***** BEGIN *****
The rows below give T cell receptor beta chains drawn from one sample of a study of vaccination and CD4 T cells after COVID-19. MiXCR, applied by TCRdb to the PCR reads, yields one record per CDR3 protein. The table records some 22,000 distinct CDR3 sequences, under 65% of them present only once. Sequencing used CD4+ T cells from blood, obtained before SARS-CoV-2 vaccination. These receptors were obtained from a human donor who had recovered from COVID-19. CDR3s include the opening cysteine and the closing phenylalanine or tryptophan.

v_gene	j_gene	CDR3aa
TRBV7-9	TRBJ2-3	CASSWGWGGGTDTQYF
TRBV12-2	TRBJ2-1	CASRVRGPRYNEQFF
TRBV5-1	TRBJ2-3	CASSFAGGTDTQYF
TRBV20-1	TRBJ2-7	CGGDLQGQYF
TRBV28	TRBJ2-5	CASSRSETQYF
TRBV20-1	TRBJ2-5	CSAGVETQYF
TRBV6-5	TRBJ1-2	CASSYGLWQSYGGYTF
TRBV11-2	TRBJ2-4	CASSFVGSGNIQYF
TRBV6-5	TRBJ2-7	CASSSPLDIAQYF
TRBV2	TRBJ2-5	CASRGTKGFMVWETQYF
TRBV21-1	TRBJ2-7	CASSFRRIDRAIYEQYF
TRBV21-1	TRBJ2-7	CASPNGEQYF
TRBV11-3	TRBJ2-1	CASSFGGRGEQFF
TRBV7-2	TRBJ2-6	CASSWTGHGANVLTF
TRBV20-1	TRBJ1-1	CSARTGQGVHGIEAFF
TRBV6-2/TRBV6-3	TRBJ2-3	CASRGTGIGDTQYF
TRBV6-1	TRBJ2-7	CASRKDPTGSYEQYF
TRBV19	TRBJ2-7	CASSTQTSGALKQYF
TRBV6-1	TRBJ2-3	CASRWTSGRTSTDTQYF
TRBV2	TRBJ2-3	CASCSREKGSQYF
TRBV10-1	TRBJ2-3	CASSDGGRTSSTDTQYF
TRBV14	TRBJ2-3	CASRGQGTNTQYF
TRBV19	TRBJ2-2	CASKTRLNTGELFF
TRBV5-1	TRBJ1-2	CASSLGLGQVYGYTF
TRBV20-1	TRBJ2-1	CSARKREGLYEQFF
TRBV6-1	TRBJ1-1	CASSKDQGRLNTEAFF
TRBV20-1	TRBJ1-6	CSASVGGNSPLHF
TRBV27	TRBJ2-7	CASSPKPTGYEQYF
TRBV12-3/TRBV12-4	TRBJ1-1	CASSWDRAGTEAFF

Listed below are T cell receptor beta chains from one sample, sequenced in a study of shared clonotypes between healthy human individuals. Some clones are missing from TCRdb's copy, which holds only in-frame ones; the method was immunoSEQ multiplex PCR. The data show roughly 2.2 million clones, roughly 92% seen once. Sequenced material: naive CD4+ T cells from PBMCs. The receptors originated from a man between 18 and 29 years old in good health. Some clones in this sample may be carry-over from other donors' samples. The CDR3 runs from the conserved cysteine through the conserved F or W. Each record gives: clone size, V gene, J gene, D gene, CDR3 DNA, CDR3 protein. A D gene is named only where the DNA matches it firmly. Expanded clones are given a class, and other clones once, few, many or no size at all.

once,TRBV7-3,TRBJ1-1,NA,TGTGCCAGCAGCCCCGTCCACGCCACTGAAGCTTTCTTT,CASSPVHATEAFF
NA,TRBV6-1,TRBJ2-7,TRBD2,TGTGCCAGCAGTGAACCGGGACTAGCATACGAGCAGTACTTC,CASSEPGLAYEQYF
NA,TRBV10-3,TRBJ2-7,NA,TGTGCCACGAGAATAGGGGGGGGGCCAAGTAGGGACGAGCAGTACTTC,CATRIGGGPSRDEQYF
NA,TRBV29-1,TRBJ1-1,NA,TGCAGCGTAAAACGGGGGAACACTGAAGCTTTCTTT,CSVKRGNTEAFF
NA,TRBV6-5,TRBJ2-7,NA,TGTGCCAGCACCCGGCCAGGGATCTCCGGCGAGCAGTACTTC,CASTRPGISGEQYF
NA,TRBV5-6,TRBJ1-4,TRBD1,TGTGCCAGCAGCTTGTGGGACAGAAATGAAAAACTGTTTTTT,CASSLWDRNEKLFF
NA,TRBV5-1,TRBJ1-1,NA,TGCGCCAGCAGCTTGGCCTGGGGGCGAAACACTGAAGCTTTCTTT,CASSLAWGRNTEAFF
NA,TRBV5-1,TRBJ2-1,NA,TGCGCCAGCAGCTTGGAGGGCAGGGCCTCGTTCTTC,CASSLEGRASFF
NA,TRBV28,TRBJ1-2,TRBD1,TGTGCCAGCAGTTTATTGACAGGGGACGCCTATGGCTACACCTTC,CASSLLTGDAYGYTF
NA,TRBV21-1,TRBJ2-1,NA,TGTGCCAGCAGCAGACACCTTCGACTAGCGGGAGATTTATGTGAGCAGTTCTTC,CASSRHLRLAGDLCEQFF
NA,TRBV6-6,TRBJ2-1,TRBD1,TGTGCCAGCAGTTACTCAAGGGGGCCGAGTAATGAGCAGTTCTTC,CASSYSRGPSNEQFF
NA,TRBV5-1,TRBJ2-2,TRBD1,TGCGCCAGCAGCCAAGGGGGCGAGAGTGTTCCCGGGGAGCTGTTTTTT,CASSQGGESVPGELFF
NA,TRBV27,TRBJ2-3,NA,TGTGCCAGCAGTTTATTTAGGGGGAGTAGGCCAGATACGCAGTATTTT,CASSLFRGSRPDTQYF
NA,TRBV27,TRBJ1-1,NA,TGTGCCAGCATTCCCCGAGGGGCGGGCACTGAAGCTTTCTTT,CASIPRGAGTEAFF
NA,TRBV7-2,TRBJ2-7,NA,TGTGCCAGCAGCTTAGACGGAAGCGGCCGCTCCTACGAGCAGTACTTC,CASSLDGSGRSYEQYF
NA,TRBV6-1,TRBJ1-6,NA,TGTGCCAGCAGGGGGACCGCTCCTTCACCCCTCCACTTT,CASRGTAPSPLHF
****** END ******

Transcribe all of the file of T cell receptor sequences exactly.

The rows below give T cell receptor beta chains drawn from one sample of a study of vaccination and CD4 T cells after COVID-19. MiXCR, applied by TCRdb to the PCR reads, yields one record per CDR3 protein. The table records some 22,000 distinct CDR3 sequences, under 65% of them present only once. Sequencing used CD4+ T cells from blood, obtained before SARS-CoV-2 vaccination. These receptors were obtained from a human donor who had recovered from COVID-19. CDR3s include the opening cysteine and the closing phenylalanine or tryptophan.

v_gene	j_gene	CDR3aa
TRBV7-9	TRBJ2-3	CASSWGWGGGTDTQYF
TRBV12-2	TRBJ2-1	CASRVRGPRYNEQFF
TRBV5-1	TRBJ2-3	CASSFAGGTDTQYF
TRBV20-1	TRBJ2-7	CGGDLQGQYF
TRBV28	TRBJ2-5	CASSRSETQYF
TRBV20-1	TRBJ2-5	CSAGVETQYF
TRBV6-5	TRBJ1-2	CASSYGLWQSYGGYTF
TRBV11-2	TRBJ2-4	CASSFVGSGNIQYF
TRBV6-5	TRBJ2-7	CASSSPLDIAQYF
TRBV2	TRBJ2-5	CASRGTKGFMVWETQYF
TRBV21-1	TRBJ2-7	CASSFRRIDRAIYEQYF
TRBV21-1	TRBJ2-7	CASPNGEQYF
TRBV11-3	TRBJ2-1	CASSFGGRGEQFF
TRBV7-2	TRBJ2-6	CASSWTGHGANVLTF
TRBV20-1	TRBJ1-1	CSARTGQGVHGIEAFF
TRBV6-2/TRBV6-3	TRBJ2-3	CASRGTGIGDTQYF
TRBV6-1	TRBJ2-7	CASRKDPTGSYEQYF
TRBV19	TRBJ2-7	CASSTQTSGALKQYF
TRBV6-1	TRBJ2-3	CASRWTSGRTSTDTQYF
TRBV2	TRBJ2-3	CASCSREKGSQYF
TRBV10-1	TRBJ2-3	CASSDGGRTSSTDTQYF
TRBV14	TRBJ2-3	CASRGQGTNTQYF
TRBV19	TRBJ2-2	CASKTRLNTGELFF
TRBV5-1	TRBJ1-2	CASSLGLGQVYGYTF
TRBV20-1	TRBJ2-1	CSARKREGLYEQFF
TRBV6-1	TRBJ1-1	CASSKDQGRLNTEAFF
TRBV20-1	TRBJ1-6	CSASVGGNSPLHF
TRBV27	TRBJ2-7	CASSPKPTGYEQYF
TRBV12-3/TRBV12-4	TRBJ1-1	CASSWDRAGTEAFF

Listed below are T cell receptor beta chains from one sample, sequenced in a study of shared clonotypes between healthy human individuals. Some clones are missing from TCRdb's copy, which holds only in-frame ones; the method was immunoSEQ multiplex PCR. The data show roughly 2.2 million clones, roughly 92% seen once. Sequenced material: naive CD4+ T cells from PBMCs. The receptors originated from a man between 18 and 29 years old in good health. Some clones in this sample may be carry-over from other donors' samples. The CDR3 runs from the conserved cysteine through the conserved F or W. Each record gives: clone size, V gene, J gene, D gene, CDR3 DNA, CDR3 protein. A D gene is named only where the DNA matches it firmly. Expanded clones are given a class, and other clones once, few, many or no size at all.

once,TRBV7-3,TRBJ1-1,NA,TGTGCCAGCAGCCCCGTCCACGCCACTGAAGCTTTCTTT,CASSPVHATEAFF
NA,TRBV6-1,TRBJ2-7,TRBD2,TGTGCCAGCAGTGAACCGGGACTAGCATACGAGCAGTACTTC,CASSEPGLAYEQYF
NA,TRBV10-3,TRBJ2-7,NA,TGTGCCACGAGAATAGGGGGGGGGCCAAGTAGGGACGAGCAGTACTTC,CATRIGGGPSRDEQYF
NA,TRBV29-1,TRBJ1-1,NA,TGCAGCGTAAAACGGGGGAACACTGAAGCTTTCTTT,CSVKRGNTEAFF
NA,TRBV6-5,TRBJ2-7,NA,TGTGCCAGCACCCGGCCAGGGATCTCCGGCGAGCAGTACTTC,CASTRPGISGEQYF
NA,TRBV5-6,TRBJ1-4,TRBD1,TGTGCCAGCAGCTTGTGGGACAGAAATGAAAAACTGTTTTTT,CASSLWDRNEKLFF
NA,TRBV5-1,TRBJ1-1,NA,TGCGCCAGCAGCTTGGCCTGGGGGCGAAACACTGAAGCTTTCTTT,CASSLAWGRNTEAFF
NA,TRBV5-1,TRBJ2-1,NA,TGCGCCAGCAGCTTGGAGGGCAGGGCCTCGTTCTTC,CASSLEGRASFF
NA,TRBV28,TRBJ1-2,TRBD1,TGTGCCAGCAGTTTATTGACAGGGGACGCCTATGGCTACACCTTC,CASSLLTGDAYGYTF
NA,TRBV21-1,TRBJ2-1,NA,TGTGCCAGCAGCAGACACCTTCGACTAGCGGGAGATTTATGTGAGCAGTTCTTC,CASSRHLRLAGDLCEQFF
NA,TRBV6-6,TRBJ2-1,TRBD1,TGTGCCAGCAGTTACTCAAGGGGGCCGAGTAATGAGCAGTTCTTC,CASSYSRGPSNEQFF
NA,TRBV5-1,TRBJ2-2,TRBD1,TGCGCCAGCAGCCAAGGGGGCGAGAGTGTTCCCGGGGAGCTGTTTTTT,CASSQGGESVPGELFF
NA,TRBV27,TRBJ2-3,NA,TGTGCCAGCAGTTTATTTAGGGGGAGTAGGCCAGATACGCAGTATTTT,CASSLFRGSRPDTQYF
NA,TRBV27,TRBJ1-1,NA,TGTGCCAGCATTCCCCGAGGGGCGGGCACTGAAGCTTTCTTT,CASIPRGAGTEAFF
NA,TRBV7-2,TRBJ2-7,NA,TGTGCCAGCAGCTTAGACGGAAGCGGCCGCTCCTACGAGCAGTACTTC,CASSLDGSGRSYEQYF
NA,TRBV6-1,TRBJ1-6,NA,TGTGCCAGCAGGGGGACCGCTCCTTCACCCCTCCACTTT,CASRGTAPSPLHF